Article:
Gathering all the pieces together, a general rheological curve is obtained, an instance of which is shown as solid purple curve in Fig. 1b. At the transition between the solid-dominated and the kinetic-dominated regions it is possible to observe a non-monotonic van der Waals-like behavior of *σ* which, in stress-controlled experiments, appears as a discontinuous thinning^{15,18}. It is straightforward to verify that a continuous change of parameters appearing in Eq. (2) transforms the non-monotonic crossover in a monotonic one, as seen in the experiments. We underline that the non-monotonic crossover between and *B(I*) is clearly distinct from the velocity-weakening effect discussed above, which belongs to the behavior of alone.

The unified rheological formula, Eq. (2), contains a series of parameters which depend, among other physical aspects of the setup, upon the intensity of vibro-fluidization Γ. We remark that in the frictional contribution the dependence on Γ is expected to have a behavior opposite to that in the kinetic contribution *B(I*). Indeed, vibro-fluidization reduces the steady fraction of enduring contacts, while increasing the thermal agitation of flying/colliding particles. Such contrasting dependencies neatly reflect our experimental observations, as described below.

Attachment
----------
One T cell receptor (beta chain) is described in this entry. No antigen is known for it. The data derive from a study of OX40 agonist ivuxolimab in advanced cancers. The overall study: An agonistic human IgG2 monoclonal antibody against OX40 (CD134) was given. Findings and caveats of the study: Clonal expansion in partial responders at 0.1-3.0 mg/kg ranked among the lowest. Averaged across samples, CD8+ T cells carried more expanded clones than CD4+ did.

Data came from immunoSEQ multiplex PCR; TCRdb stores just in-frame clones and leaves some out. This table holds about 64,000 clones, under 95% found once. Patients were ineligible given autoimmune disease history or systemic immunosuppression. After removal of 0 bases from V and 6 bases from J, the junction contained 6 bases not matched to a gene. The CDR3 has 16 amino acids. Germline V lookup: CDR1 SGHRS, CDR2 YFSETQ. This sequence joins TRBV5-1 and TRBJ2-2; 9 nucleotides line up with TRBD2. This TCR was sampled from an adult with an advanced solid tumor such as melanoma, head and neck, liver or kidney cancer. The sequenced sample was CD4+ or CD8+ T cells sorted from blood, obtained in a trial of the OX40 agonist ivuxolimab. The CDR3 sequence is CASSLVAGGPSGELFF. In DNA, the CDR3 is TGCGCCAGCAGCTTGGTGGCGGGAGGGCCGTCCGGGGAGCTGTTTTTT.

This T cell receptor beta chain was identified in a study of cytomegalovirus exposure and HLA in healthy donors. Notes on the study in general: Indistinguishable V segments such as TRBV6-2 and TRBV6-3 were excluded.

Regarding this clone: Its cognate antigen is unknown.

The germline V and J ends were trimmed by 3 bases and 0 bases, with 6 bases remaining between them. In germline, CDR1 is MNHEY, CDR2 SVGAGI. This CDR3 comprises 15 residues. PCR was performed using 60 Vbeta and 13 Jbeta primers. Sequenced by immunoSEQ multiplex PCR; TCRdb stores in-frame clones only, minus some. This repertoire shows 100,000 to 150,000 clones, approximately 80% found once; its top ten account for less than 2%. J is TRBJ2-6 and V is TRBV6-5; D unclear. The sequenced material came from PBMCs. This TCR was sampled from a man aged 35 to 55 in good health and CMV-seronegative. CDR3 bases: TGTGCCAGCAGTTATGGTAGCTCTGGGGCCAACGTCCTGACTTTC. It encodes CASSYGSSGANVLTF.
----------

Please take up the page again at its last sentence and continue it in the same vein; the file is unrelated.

### Comparison with experiments

The theoretical picture of Eq. (2) fairly describes the broad phenomenology observed in the experiments we carried out. These are inspired by vane-test tools for the *in*-*situ* rheology of soils^{24,25}, while the granular medium undergoes mechanical vibro-fluidization in the vertical direction. Experiments are detailed in the Methods section. The observed rheological curves *σ* vs *I* explore ranges of *I* which depend upon *p*_{00}. The six frames in Fig. 2 show several representative cases together with their best fits through Eq. (2).

Frame (*a*) illustrates a case at high *p*_{00} which provides us with a high resolution at low , i.e. zooming in the first part of Eq. (2), where the kinetic contribution is negligible and *α(I*) ~ *c*. The ~ behavior is evident, as well as a small but non-negligible yield stress *μ*_{1} > 0. At intermediate values of *p*_{00} (frames (*b*), (*c*), (*d*) and (*e*)) the flow curve *σ* vs *I* exhibits the crossover from the solid-dominated regime to the collisional-dominated regime, which at low Γ is non-monotonic. Increasing Γ the parameters change continuously, leading to a point where the curve becomes monotonic. The pressure at rest in cases (*c*), (*d*) and (*e*) is low enough to allow a series of data at Γ = 0 (see black circles) where a large yield stress can be measured. Finally, frame (*f*) reports a low pressure situation, where the collisional part of Eq. (2) dominates, leading to thickening-like behavior, that is an increasing differential effective viscosity ∂*σ*/∂*I*. The six frames confirm what we argued in the above theoretical discussion: when the stress is dominated by the solid contribution, an increase of Γ leads to a reduction of stress, while the opposite occurs when the kinetic contribution dominates. At a given *p*_{00}, the value of *I* corresponding to the crossover between the two regimes does not depend upon Γ: indeed the non-monotonic curves (cases (*b*), (*c*), (*d*) and (*e*) at low Γ) cross, roughly, at a single point.